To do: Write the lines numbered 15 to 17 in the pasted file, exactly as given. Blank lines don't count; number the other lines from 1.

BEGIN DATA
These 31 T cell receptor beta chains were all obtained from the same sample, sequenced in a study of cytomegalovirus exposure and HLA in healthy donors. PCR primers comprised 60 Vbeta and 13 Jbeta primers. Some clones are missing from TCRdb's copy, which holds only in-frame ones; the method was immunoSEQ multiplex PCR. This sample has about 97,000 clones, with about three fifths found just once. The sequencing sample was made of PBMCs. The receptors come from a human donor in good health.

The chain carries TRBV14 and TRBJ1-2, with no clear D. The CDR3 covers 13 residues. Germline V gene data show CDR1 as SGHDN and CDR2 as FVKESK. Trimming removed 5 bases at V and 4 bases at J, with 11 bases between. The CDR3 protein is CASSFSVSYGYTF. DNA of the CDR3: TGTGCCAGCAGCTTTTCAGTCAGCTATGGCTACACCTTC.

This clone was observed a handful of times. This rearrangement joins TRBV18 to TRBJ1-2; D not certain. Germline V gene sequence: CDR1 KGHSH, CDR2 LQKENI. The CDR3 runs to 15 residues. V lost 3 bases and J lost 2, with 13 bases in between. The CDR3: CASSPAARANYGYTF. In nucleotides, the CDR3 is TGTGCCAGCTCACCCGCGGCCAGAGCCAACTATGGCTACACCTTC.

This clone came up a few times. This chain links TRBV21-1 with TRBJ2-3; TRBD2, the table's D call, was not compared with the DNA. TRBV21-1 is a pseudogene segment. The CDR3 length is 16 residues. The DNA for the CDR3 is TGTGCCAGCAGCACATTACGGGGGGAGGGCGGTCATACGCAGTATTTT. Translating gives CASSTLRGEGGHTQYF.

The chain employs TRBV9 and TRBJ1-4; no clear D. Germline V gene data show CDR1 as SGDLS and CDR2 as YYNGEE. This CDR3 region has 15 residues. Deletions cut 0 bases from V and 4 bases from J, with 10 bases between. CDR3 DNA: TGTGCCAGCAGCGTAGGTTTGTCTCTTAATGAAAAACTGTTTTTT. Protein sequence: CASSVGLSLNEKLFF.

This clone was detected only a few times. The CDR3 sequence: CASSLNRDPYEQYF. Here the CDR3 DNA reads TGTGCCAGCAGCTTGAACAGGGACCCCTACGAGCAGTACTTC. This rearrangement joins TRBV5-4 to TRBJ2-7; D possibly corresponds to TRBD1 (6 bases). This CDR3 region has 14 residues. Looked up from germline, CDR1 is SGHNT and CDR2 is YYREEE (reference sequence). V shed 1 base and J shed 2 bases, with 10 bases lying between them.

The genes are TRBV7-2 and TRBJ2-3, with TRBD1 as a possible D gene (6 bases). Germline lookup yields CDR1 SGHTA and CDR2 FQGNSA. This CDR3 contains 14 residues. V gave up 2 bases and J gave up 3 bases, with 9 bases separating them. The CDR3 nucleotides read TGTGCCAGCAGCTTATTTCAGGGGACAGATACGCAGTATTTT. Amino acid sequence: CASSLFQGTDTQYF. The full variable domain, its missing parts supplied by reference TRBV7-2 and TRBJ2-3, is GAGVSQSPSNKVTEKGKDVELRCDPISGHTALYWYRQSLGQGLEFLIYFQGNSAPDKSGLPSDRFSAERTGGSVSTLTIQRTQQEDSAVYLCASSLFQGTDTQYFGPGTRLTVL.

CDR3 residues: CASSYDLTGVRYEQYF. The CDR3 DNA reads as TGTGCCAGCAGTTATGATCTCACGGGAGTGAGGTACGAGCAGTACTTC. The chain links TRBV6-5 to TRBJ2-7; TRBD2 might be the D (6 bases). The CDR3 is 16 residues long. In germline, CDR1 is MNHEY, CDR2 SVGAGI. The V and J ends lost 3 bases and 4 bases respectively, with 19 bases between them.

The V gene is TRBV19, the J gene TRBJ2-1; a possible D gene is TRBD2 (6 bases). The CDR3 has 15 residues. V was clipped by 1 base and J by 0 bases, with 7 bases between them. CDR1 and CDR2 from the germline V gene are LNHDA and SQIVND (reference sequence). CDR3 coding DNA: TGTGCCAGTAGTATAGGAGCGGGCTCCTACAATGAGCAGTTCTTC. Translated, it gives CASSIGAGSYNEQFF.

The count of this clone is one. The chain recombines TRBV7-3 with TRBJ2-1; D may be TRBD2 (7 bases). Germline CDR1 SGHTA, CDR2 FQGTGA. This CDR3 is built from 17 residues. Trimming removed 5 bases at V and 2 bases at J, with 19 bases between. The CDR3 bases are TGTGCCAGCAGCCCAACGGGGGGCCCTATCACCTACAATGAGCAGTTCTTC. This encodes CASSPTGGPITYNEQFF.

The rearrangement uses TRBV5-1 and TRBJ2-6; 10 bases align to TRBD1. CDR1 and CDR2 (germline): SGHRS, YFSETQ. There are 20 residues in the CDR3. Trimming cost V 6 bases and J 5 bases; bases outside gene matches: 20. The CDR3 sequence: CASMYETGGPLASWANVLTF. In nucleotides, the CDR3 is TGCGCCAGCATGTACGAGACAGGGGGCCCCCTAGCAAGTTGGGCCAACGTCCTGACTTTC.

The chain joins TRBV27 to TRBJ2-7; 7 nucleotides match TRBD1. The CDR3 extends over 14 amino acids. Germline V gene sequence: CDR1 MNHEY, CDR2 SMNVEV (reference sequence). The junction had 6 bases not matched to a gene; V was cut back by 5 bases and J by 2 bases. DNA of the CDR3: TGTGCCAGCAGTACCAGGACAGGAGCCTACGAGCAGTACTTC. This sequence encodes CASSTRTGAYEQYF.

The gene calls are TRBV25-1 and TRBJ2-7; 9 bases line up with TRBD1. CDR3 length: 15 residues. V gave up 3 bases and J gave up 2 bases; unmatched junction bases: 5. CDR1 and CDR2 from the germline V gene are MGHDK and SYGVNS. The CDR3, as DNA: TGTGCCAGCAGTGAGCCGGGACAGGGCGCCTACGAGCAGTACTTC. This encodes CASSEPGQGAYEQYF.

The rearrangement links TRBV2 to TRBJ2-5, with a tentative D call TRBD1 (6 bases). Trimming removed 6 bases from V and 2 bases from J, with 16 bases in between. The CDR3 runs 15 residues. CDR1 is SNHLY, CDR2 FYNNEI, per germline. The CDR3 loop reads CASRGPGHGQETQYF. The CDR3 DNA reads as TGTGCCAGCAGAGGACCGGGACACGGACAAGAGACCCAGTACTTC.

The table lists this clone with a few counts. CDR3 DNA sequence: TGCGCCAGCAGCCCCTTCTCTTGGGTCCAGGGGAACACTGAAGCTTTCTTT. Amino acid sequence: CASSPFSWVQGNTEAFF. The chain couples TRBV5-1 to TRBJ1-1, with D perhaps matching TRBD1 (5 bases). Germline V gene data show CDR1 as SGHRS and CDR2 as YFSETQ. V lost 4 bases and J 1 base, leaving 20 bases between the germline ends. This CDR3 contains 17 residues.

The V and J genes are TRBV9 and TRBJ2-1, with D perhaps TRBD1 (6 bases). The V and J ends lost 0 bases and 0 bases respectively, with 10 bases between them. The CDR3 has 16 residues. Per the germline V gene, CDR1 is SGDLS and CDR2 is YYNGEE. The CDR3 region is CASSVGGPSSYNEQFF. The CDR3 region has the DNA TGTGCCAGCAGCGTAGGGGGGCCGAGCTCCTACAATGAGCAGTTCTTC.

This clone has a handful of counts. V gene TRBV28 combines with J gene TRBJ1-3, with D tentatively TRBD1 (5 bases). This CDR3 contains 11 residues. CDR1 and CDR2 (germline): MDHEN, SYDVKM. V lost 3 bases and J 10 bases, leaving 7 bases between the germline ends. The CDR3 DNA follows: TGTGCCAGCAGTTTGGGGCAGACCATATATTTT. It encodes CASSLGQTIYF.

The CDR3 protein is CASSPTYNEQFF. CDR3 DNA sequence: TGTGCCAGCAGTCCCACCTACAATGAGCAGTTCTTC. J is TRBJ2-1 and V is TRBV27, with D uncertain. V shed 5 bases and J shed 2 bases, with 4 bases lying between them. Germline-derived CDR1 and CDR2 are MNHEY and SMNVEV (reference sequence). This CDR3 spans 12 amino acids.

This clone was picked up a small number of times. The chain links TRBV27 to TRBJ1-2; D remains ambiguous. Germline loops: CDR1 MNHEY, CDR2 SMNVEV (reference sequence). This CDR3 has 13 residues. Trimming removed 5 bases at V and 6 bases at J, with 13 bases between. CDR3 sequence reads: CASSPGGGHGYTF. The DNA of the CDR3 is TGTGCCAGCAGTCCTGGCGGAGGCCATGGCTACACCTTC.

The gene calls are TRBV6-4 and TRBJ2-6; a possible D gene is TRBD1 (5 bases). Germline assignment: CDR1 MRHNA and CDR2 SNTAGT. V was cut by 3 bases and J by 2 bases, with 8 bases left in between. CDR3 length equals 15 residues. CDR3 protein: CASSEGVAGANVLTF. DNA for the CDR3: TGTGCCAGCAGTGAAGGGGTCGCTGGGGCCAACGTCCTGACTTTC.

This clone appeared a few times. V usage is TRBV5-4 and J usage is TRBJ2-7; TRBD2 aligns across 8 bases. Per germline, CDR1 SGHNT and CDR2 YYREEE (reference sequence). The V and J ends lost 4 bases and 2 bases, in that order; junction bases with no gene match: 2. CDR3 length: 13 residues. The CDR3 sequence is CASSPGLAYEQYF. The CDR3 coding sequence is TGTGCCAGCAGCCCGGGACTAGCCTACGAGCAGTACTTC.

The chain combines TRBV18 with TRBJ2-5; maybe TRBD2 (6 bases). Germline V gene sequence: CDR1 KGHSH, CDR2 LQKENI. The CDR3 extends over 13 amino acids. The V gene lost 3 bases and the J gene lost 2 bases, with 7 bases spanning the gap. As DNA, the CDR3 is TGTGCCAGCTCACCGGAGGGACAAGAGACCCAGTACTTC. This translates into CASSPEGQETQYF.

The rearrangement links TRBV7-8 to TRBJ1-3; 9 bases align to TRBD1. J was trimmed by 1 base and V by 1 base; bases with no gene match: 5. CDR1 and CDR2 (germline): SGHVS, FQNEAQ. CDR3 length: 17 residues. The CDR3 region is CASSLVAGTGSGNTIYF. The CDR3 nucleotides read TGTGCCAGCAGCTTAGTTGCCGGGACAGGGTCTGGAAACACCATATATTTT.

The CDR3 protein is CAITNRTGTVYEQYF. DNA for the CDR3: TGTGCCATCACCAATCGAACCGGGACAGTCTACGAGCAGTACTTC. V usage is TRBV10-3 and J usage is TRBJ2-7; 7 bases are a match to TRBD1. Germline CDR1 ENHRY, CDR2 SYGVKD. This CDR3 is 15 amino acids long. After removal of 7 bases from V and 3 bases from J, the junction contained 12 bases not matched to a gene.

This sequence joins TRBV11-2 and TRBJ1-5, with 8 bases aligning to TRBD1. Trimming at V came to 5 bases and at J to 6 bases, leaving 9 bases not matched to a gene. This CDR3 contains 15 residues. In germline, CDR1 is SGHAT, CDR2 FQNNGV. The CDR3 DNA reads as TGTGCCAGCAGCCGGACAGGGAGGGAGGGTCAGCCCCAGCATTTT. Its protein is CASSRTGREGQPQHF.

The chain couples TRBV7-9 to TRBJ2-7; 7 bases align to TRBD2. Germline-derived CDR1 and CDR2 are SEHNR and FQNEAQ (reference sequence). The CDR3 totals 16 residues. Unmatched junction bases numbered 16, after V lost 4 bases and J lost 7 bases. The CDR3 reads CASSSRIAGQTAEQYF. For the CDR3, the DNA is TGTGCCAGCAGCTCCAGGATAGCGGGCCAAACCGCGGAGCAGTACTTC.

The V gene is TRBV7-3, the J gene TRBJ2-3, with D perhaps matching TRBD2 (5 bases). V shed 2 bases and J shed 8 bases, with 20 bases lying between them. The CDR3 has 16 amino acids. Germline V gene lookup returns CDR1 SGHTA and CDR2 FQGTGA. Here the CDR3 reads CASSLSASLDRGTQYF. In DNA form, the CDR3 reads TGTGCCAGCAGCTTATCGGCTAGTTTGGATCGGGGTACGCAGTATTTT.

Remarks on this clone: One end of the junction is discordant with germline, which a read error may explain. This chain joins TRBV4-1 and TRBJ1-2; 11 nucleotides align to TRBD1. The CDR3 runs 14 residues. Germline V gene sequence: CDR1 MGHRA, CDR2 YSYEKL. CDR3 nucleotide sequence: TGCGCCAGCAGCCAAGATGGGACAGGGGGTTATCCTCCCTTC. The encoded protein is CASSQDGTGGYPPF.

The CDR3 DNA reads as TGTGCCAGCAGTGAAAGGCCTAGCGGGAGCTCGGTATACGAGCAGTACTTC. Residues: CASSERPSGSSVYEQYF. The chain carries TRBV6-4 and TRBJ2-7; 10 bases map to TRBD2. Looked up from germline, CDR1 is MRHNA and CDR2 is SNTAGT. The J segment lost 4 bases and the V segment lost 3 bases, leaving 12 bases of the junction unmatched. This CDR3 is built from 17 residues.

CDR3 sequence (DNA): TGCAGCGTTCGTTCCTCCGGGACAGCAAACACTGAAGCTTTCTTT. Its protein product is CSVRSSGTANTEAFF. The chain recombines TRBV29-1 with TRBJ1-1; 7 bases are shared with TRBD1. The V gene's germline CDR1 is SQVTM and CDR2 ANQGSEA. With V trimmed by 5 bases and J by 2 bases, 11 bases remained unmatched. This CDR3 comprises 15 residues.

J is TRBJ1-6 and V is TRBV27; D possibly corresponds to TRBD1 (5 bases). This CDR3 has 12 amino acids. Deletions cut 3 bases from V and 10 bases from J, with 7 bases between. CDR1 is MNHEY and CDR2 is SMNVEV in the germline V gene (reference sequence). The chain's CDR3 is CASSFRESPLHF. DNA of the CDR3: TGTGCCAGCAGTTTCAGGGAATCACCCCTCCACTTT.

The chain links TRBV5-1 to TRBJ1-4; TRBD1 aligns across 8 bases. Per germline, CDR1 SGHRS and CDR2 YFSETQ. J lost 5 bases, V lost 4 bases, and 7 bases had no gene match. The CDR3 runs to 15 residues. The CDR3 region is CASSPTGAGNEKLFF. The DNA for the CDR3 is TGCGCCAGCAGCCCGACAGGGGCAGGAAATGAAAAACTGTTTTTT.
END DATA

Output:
The table lists this clone with a few counts. CDR3 DNA sequence: TGCGCCAGCAGCCCCTTCTCTTGGGTCCAGGGGAACACTGAAGCTTTCTTT. Amino acid sequence: CASSPFSWVQGNTEAFF. The chain couples TRBV5-1 to TRBJ1-1, with D perhaps matching TRBD1 (5 bases). Germline V gene data show CDR1 as SGHRS and CDR2 as YFSETQ. V lost 4 bases and J 1 base, leaving 20 bases between the germline ends. This CDR3 contains 17 residues.

The V and J genes are TRBV9 and TRBJ2-1, with D perhaps TRBD1 (6 bases). The V and J ends lost 0 bases and 0 bases respectively, with 10 bases between them. The CDR3 has 16 residues. Per the germline V gene, CDR1 is SGDLS and CDR2 is YYNGEE. The CDR3 region is CASSVGGPSSYNEQFF. The CDR3 region has the DNA TGTGCCAGCAGCGTAGGGGGGCCGAGCTCCTACAATGAGCAGTTCTTC.

This clone has a handful of counts. V gene TRBV28 combines with J gene TRBJ1-3, with D tentatively TRBD1 (5 bases). This CDR3 contains 11 residues. CDR1 and CDR2 (germline): MDHEN, SYDVKM. V lost 3 bases and J 10 bases, leaving 7 bases between the germline ends. The CDR3 DNA follows: TGTGCCAGCAGTTTGGGGCAGACCATATATTTT. It encodes CASSLGQTIYF.